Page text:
Reviewed by John Irvine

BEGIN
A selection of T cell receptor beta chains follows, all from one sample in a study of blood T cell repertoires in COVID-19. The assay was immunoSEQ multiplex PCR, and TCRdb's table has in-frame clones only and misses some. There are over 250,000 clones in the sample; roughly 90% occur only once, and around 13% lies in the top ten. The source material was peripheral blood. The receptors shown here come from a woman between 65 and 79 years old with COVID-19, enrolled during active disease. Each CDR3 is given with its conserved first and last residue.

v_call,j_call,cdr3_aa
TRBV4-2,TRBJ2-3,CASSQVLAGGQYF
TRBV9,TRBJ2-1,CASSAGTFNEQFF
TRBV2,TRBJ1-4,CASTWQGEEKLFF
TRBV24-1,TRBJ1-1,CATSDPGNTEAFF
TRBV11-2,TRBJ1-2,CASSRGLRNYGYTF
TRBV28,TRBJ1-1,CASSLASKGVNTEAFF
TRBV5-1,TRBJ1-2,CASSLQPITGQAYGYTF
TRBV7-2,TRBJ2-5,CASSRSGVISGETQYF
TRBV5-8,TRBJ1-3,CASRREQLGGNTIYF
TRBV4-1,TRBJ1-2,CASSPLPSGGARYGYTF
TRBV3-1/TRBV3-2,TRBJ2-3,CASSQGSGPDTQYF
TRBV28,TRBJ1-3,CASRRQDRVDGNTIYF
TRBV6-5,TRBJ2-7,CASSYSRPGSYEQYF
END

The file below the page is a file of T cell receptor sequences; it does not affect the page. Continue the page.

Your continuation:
John Rutter is a rare beast: a modern composer who has managed to combine both popularity and critical acclaim. He has earned the respect of musicians, singers and fellow composers as well as with the general public and is regarded as a master tunesmith whose technical ability has always been harnessed to his desire to create tuneful, harmonious and tasteful music for both the Church and the concert hall. Rutter has been described as a composer who has remembered that music is a means of communication and not of alienation. "Requiem" was written a mere 12 years ago in 1985, and it is probably this work above all the rest of his copious output that has boosted Rutter's reputation as a serious composer both here and abroad. In style, and scale, it owes more to Paure and Durufle than to Berlioz, or Verdi: it is intimate rather than grand, contemplative and lyric rather than dramatic, consolatory rather than grim, approachable rather than exclusive. It was written in part in response to a bereavement in Rutter's family and the sense of comfort and consolation in it is strongly heartfelt, almost to the extent of overstepping the formal bounds of choral music into traditional or folk music or. as during the second movement "Out Of The Deep", into blues and gospel. This is one of the first albums outside of the Rutter-directed Cambridge Singers recordings to feature his music. Accompanied by several hymns ("God Be In My Head". "A Gaelic Blessing", "A Prayer Of St Patrick") and the first recording of "Hymn To The Creator Of Light", this is a very generous programme clocking in at nearly 70 minutes of first class choral music. Performances are excellent and beyond criticism, and the sound quality is up to the usual superlative standards set and maintained by the Hyperion engineering team. A fine release, and the Best of British in terms of artists. performance and musical material!
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